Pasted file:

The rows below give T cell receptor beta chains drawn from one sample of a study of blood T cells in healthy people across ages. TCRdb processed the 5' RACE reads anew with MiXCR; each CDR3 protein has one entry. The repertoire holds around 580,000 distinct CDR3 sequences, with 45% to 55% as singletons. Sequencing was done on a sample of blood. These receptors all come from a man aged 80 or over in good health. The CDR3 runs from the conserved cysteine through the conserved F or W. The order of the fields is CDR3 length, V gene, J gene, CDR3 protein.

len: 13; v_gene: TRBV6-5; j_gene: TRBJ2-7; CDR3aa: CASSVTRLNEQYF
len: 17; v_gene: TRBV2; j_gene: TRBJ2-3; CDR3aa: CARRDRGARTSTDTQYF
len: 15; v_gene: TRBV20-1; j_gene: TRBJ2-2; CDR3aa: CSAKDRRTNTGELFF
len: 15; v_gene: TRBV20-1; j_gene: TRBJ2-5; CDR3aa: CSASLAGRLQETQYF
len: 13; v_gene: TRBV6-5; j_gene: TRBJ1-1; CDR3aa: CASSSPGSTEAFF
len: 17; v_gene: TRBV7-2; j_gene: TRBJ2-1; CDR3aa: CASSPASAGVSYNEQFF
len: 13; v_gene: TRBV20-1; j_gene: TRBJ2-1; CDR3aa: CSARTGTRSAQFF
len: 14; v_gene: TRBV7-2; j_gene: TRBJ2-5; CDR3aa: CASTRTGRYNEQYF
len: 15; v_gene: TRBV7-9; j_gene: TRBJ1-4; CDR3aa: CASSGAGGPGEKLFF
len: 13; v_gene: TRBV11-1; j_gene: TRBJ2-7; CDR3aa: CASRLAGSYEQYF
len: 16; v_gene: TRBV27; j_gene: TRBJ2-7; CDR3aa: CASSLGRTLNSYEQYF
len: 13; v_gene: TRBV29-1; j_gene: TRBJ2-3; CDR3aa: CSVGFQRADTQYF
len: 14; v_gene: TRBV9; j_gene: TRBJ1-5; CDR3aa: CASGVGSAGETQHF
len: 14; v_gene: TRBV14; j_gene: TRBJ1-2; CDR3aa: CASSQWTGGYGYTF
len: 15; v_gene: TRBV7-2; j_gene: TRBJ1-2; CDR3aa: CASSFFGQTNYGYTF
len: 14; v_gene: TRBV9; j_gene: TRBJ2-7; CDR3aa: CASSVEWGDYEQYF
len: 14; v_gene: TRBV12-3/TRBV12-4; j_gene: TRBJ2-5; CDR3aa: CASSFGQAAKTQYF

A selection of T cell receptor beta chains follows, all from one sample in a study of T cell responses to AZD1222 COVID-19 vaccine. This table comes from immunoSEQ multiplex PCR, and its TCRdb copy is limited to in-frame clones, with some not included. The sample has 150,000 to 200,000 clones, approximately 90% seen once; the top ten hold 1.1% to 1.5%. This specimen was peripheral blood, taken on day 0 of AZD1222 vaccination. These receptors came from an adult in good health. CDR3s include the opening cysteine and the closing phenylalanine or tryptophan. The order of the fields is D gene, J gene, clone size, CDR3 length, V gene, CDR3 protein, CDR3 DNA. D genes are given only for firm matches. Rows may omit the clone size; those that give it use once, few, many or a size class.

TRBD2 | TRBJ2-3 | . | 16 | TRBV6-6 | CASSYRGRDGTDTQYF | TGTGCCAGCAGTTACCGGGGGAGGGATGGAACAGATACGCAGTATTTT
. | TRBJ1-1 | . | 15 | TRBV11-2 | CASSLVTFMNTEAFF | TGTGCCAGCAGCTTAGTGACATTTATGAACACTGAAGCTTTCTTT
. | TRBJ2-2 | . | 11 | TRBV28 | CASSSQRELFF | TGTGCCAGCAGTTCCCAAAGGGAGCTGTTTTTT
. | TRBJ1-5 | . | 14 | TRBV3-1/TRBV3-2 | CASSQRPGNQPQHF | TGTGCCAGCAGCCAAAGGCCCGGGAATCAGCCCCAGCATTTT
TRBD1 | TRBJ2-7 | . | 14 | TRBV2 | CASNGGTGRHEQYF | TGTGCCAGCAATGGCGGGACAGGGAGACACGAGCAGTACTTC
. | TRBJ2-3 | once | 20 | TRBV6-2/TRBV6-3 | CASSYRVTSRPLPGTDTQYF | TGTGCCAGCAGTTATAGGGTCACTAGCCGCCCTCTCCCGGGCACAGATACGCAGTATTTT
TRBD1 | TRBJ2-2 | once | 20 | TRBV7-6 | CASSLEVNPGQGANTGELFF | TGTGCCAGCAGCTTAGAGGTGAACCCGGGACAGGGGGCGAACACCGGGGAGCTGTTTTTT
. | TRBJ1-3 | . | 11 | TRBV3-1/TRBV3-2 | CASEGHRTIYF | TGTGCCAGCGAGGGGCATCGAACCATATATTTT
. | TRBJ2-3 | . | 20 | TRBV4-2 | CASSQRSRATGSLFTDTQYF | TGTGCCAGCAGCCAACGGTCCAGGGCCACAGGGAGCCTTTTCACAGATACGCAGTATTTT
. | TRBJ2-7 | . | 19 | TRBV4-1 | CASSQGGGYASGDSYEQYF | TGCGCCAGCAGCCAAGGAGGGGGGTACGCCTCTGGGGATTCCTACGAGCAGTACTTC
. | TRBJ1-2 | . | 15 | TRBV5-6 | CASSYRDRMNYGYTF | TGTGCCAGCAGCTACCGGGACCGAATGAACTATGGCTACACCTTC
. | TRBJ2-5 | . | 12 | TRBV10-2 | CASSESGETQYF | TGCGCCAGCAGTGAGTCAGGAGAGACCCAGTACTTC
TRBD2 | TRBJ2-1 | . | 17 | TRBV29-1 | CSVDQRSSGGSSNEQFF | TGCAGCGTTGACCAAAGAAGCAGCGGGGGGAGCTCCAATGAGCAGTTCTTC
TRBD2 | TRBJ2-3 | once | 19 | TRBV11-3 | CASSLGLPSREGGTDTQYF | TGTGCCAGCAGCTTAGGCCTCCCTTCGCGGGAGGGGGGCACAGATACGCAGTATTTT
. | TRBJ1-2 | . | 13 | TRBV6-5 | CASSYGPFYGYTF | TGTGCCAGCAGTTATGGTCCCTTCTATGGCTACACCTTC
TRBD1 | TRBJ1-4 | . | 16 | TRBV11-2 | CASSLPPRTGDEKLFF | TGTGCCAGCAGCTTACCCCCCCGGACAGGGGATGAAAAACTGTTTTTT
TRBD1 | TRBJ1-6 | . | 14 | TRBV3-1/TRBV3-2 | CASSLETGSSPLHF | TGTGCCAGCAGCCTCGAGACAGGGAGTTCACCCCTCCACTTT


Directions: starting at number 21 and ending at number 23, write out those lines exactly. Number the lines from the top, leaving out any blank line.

. | TRBJ1-1 | . | 15 | TRBV11-2 | CASSLVTFMNTEAFF | TGTGCCAGCAGCTTAGTGACATTTATGAACACTGAAGCTTTCTTT
. | TRBJ2-2 | . | 11 | TRBV28 | CASSSQRELFF | TGTGCCAGCAGTTCCCAAAGGGAGCTGTTTTTT
. | TRBJ1-5 | . | 14 | TRBV3-1/TRBV3-2 | CASSQRPGNQPQHF | TGTGCCAGCAGCCAAAGGCCCGGGAATCAGCCCCAGCATTTT